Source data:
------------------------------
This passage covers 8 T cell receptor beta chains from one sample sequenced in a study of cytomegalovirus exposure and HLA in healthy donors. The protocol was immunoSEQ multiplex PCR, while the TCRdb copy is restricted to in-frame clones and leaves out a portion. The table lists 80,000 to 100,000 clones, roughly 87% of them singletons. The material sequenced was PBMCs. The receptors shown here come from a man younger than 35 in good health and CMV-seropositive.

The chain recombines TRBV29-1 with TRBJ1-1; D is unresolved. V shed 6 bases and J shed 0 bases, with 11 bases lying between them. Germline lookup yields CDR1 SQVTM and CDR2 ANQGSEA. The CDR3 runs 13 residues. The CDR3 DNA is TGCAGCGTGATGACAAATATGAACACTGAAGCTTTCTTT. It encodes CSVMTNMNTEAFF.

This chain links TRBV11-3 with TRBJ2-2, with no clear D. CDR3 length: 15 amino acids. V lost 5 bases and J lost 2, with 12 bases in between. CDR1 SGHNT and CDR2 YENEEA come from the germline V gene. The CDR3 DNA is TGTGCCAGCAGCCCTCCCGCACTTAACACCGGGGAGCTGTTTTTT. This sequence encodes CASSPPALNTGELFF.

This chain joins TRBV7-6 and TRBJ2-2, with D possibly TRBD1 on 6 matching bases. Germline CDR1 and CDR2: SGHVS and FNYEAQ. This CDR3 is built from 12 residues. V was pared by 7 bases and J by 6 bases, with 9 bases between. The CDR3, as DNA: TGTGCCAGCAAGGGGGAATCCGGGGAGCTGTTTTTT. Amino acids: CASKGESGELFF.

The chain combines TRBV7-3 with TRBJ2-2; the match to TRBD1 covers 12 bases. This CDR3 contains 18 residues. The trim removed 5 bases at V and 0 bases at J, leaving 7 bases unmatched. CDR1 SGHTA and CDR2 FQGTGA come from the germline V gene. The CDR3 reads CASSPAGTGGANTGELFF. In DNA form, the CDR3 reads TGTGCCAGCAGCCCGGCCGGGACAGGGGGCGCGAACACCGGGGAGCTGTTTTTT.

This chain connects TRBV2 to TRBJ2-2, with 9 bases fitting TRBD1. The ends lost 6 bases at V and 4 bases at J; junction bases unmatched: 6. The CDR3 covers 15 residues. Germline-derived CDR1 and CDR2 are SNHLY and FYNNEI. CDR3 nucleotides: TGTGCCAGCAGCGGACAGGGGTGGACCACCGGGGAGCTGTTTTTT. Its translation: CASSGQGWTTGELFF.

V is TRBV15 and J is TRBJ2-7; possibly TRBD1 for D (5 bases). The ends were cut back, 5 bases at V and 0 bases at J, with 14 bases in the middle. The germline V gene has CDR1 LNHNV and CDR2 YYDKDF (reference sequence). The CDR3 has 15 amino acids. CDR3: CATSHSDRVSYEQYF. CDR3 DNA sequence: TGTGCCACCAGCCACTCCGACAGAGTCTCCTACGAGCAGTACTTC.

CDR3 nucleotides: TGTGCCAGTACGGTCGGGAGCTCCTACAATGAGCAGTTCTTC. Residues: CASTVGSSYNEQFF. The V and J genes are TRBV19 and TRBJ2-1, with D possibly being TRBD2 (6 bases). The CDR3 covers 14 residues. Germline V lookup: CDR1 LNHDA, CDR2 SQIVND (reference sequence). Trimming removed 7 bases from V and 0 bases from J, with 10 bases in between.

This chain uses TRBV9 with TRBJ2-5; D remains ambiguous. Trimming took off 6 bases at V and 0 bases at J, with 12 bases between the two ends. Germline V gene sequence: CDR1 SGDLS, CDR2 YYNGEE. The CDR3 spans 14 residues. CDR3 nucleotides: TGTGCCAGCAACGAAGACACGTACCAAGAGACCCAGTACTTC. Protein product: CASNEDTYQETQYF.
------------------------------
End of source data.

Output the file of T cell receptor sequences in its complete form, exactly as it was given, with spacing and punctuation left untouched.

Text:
This passage covers 8 T cell receptor beta chains from one sample sequenced in a study of cytomegalovirus exposure and HLA in healthy donors. The protocol was immunoSEQ multiplex PCR, while the TCRdb copy is restricted to in-frame clones and leaves out a portion. The table lists 80,000 to 100,000 clones, roughly 87% of them singletons. The material sequenced was PBMCs. The receptors shown here come from a man younger than 35 in good health and CMV-seropositive.

The chain recombines TRBV29-1 with TRBJ1-1; D is unresolved. V shed 6 bases and J shed 0 bases, with 11 bases lying between them. Germline lookup yields CDR1 SQVTM and CDR2 ANQGSEA. The CDR3 runs 13 residues. The CDR3 DNA is TGCAGCGTGATGACAAATATGAACACTGAAGCTTTCTTT. It encodes CSVMTNMNTEAFF.

This chain links TRBV11-3 with TRBJ2-2, with no clear D. CDR3 length: 15 amino acids. V lost 5 bases and J lost 2, with 12 bases in between. CDR1 SGHNT and CDR2 YENEEA come from the germline V gene. The CDR3 DNA is TGTGCCAGCAGCCCTCCCGCACTTAACACCGGGGAGCTGTTTTTT. This sequence encodes CASSPPALNTGELFF.

This chain joins TRBV7-6 and TRBJ2-2, with D possibly TRBD1 on 6 matching bases. Germline CDR1 and CDR2: SGHVS and FNYEAQ. This CDR3 is built from 12 residues. V was pared by 7 bases and J by 6 bases, with 9 bases between. The CDR3, as DNA: TGTGCCAGCAAGGGGGAATCCGGGGAGCTGTTTTTT. Amino acids: CASKGESGELFF.

The chain combines TRBV7-3 with TRBJ2-2; the match to TRBD1 covers 12 bases. This CDR3 contains 18 residues. The trim removed 5 bases at V and 0 bases at J, leaving 7 bases unmatched. CDR1 SGHTA and CDR2 FQGTGA come from the germline V gene. The CDR3 reads CASSPAGTGGANTGELFF. In DNA form, the CDR3 reads TGTGCCAGCAGCCCGGCCGGGACAGGGGGCGCGAACACCGGGGAGCTGTTTTTT.

This chain connects TRBV2 to TRBJ2-2, with 9 bases fitting TRBD1. The ends lost 6 bases at V and 4 bases at J; junction bases unmatched: 6. The CDR3 covers 15 residues. Germline-derived CDR1 and CDR2 are SNHLY and FYNNEI. CDR3 nucleotides: TGTGCCAGCAGCGGACAGGGGTGGACCACCGGGGAGCTGTTTTTT. Its translation: CASSGQGWTTGELFF.

V is TRBV15 and J is TRBJ2-7; possibly TRBD1 for D (5 bases). The ends were cut back, 5 bases at V and 0 bases at J, with 14 bases in the middle. The germline V gene has CDR1 LNHNV and CDR2 YYDKDF (reference sequence). The CDR3 has 15 amino acids. CDR3: CATSHSDRVSYEQYF. CDR3 DNA sequence: TGTGCCACCAGCCACTCCGACAGAGTCTCCTACGAGCAGTACTTC.

CDR3 nucleotides: TGTGCCAGTACGGTCGGGAGCTCCTACAATGAGCAGTTCTTC. Residues: CASTVGSSYNEQFF. The V and J genes are TRBV19 and TRBJ2-1, with D possibly being TRBD2 (6 bases). The CDR3 covers 14 residues. Germline V lookup: CDR1 LNHDA, CDR2 SQIVND (reference sequence). Trimming removed 7 bases from V and 0 bases from J, with 10 bases in between.

This chain uses TRBV9 with TRBJ2-5; D remains ambiguous. Trimming took off 6 bases at V and 0 bases at J, with 12 bases between the two ends. Germline V gene sequence: CDR1 SGDLS, CDR2 YYNGEE. The CDR3 spans 14 residues. CDR3 nucleotides: TGTGCCAGCAACGAAGACACGTACCAAGAGACCCAGTACTTC. Protein product: CASNEDTYQETQYF.